Believing, like willing, seems fundamental to autonomy, the ultimate ground of one’s freedom. But, as Clifford also remarked: ‘No one man’s belief is in any case a private matter which concerns himself alone.’ Beliefs shape attitudes and motives, guide choices and actions. Believing and knowing are formed within an epistemic community, which also bears their effects. There is an ethic of believing, of acquiring, sustaining, and relinquishing beliefs – and that ethic both generates and limits our right to believe. If some beliefs are false, or morally repugnant, or irresponsible, some beliefs are also dangerous. And to those, we have no right.

The information is here.

Increasing patient engagement in healthcare decision-making

Jennifer Blumenthal-Barby
Baylor College of Medicine Blogs
Originally posted March 10, 2017

Making decisions is hard. Anyone who has ever struggled to pick a restaurant for dinner knows well – choosing between options is difficult even when the stakes are low and you have full access to information.

But what happens when the information is incomplete or difficult to comprehend? How does navigating a health crisis impact our ability to choose between different treatment options?

The Wall Street Journal published an article about something I have spent considerable time studying: the importance of decision aids in helping patients make difficult medical decisions. They note correctly that simplifying medical jargon and complicated statistics helps patients take more control over their care.

But that is only part of the equation.

The blog post is here.

Thursday, May 17, 2018

Empathy and outcome meta-analysis

Elliott, Robert and Bohart, Arthur C. and Watson, Jeanne C. and Murphy, David
(2018) Psychotherapy 


Put simply, empathy refers to understanding what another person is experiencing or trying to express. Therapist empathy has a long history as a hypothesized key change process in psychotherapy. We begin by discussing definitional issues and presenting an integrative definition. We then review measures of therapist empathy, including the conceptual problem of separating empathy from other relationship variables. We follow this with clinical examples illustrating different forms of therapist empathy and empathic response modes. The core of our review is a meta-analysis of research on the relation between therapist empathy and client outcome. Results indicated that empathy is a moderately strong predictor of therapy outcome: mean weighted r= .28 (p< .001; 95% confidence interval: .23 –.33; equivalent of d= .58) for 82 independent samples and 6,138 clients. In general, the empathy-outcome relation held for different theoretical orientations and client presenting problems; however, there was considerable heterogeneity in the effects. Client, observer, and therapist perception measures predicted client outcome better than empathic accuracy measures. We then consider the limitations of the current data. We conclude with diversity considerations and practice recommendations, including endorsing the different forms that empathy may take in therapy.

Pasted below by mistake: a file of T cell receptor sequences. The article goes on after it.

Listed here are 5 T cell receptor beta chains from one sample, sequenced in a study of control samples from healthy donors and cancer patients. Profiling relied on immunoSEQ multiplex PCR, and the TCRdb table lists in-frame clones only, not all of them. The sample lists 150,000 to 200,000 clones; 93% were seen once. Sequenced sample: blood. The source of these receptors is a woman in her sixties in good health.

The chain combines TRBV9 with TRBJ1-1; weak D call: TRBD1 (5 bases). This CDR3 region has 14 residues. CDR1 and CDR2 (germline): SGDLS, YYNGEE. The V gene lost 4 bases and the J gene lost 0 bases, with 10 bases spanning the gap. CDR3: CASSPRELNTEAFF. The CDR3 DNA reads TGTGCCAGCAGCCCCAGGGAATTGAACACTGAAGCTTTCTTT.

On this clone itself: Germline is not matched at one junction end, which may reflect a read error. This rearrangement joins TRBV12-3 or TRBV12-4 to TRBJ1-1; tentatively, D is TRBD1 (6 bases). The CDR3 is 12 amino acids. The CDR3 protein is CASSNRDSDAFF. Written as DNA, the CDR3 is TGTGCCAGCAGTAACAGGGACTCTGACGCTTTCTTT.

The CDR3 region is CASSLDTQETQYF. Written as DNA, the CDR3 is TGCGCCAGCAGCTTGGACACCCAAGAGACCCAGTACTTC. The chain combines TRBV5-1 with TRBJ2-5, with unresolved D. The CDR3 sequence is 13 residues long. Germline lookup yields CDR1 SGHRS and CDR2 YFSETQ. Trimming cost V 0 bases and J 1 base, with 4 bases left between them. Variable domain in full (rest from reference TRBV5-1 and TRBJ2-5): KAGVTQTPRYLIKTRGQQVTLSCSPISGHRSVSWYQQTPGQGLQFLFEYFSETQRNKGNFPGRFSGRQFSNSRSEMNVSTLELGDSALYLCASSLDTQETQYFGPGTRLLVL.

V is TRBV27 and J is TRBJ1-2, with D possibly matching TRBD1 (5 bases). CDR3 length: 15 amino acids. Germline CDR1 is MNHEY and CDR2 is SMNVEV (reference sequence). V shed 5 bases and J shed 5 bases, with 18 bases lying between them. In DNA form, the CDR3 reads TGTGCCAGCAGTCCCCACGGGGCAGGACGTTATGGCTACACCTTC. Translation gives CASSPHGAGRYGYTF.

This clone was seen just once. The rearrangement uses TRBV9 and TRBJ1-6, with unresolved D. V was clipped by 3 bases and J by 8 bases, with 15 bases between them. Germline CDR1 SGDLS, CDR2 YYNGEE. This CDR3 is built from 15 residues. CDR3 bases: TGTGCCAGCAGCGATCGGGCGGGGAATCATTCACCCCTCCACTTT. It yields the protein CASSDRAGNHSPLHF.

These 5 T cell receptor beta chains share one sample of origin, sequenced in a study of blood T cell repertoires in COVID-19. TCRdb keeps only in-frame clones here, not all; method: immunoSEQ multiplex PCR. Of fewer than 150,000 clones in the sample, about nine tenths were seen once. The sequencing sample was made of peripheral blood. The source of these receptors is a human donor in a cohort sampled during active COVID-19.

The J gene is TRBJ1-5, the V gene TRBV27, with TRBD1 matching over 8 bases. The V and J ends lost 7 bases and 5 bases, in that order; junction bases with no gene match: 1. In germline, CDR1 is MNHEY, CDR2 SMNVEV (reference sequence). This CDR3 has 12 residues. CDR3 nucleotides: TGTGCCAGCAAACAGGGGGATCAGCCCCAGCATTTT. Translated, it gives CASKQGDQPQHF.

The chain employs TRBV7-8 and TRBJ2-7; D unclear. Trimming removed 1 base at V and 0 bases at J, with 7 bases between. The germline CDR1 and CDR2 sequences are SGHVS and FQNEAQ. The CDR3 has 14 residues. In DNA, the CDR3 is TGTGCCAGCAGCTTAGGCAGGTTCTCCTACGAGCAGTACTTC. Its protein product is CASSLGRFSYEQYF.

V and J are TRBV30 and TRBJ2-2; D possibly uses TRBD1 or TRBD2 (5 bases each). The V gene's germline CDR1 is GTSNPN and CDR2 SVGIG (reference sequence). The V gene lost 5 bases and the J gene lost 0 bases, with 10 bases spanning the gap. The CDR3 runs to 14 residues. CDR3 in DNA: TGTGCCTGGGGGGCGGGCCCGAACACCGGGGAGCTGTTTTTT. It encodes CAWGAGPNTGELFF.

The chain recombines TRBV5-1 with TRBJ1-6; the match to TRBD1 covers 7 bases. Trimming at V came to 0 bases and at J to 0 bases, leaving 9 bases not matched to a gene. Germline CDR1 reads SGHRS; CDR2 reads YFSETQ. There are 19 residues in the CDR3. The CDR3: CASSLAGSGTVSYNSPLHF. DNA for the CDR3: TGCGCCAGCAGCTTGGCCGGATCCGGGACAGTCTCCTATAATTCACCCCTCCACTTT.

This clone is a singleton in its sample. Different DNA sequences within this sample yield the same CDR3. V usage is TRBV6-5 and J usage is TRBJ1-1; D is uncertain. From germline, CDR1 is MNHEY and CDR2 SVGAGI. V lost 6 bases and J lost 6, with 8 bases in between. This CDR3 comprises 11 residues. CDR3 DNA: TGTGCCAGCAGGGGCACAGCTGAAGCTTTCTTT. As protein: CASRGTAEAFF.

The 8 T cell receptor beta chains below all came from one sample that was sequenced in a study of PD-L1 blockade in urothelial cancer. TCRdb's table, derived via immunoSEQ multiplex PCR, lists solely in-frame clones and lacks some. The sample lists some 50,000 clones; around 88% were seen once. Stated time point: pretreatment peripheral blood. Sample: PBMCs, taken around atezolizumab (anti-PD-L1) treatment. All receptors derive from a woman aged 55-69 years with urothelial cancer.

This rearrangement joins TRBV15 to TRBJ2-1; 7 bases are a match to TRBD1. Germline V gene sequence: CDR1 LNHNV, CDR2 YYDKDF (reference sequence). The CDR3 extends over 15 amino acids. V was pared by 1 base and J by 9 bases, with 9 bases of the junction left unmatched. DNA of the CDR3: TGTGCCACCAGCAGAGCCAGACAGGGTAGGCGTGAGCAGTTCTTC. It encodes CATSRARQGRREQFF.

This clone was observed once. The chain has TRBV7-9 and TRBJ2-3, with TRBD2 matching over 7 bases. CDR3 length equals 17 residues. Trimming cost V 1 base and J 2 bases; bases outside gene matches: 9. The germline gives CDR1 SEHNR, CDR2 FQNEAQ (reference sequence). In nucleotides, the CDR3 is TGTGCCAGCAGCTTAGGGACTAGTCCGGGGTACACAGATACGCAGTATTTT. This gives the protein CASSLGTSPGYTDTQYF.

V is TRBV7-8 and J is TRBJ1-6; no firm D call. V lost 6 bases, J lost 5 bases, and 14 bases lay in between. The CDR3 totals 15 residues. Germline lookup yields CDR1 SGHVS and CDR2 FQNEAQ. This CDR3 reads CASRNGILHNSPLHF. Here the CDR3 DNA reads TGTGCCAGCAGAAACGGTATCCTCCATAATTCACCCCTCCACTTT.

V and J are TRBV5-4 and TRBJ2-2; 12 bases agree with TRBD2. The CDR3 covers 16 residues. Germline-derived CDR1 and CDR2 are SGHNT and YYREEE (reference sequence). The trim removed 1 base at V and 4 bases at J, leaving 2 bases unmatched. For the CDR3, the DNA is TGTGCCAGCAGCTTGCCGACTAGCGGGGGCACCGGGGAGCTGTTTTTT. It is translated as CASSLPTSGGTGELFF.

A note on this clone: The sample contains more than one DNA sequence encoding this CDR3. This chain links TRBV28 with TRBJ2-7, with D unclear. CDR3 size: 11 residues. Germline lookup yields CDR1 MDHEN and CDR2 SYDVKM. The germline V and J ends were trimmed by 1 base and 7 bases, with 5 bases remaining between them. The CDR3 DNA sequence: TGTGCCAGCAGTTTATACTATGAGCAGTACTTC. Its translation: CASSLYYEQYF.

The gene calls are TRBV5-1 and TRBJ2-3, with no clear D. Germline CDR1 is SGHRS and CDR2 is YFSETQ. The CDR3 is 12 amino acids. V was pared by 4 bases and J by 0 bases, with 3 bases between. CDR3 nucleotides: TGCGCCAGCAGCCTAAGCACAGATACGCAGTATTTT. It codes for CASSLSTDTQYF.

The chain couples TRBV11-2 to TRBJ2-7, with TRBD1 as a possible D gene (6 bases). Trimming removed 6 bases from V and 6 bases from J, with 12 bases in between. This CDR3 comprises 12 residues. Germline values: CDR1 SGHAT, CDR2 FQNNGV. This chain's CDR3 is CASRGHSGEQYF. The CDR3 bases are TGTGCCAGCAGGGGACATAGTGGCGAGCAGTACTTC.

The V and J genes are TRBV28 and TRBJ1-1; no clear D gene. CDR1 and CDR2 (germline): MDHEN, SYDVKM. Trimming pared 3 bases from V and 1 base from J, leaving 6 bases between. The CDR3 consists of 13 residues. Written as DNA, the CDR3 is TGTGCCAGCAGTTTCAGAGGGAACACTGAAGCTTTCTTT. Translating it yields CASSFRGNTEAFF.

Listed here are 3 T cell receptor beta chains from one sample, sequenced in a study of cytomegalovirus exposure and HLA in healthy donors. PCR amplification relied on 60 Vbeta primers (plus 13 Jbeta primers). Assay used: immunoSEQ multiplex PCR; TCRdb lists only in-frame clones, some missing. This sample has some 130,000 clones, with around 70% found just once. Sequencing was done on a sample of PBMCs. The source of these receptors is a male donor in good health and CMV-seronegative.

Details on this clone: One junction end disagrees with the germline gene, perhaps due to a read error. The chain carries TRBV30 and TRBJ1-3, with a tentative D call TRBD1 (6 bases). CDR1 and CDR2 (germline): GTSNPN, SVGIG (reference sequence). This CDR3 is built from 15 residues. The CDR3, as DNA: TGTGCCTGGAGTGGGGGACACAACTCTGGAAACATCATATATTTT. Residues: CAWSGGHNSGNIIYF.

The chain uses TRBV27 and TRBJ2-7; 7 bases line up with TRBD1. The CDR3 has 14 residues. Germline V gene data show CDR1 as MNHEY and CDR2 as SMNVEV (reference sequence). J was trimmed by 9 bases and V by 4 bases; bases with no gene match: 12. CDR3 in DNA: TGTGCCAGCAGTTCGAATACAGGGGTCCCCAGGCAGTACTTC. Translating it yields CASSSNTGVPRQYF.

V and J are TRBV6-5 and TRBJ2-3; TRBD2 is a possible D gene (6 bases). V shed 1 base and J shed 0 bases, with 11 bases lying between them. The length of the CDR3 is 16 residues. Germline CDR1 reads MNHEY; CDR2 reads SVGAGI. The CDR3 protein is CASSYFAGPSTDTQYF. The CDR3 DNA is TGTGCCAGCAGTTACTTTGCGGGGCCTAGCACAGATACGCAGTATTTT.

You can request a copy of the article here.

Ethics must be at heart of Artificial Intelligence technology

The Irish Times
Originally posted April 16, 2018

Artificial Intelligence (AI) must never be given autonomous power to hurt, destroy or deceive humans, a parliamentary report has said.

Ethics need to be put at the centre of the development of the emerging technology, according to the House of Lords Artificial Intelligence Committee.

With Britain poised to become a world leader in the controversial technological field international safeguards need to be set in place, the study said.

Peers state that AI needs to be developed for the common good and that the “autonomous power to hurt, destroy or deceive human beings should never be vested in artificial intelligence”.

The information is here.

Wednesday, May 16, 2018

Escape the Echo Chamber

C Thi Nguyen
Originally posted April 12, 2018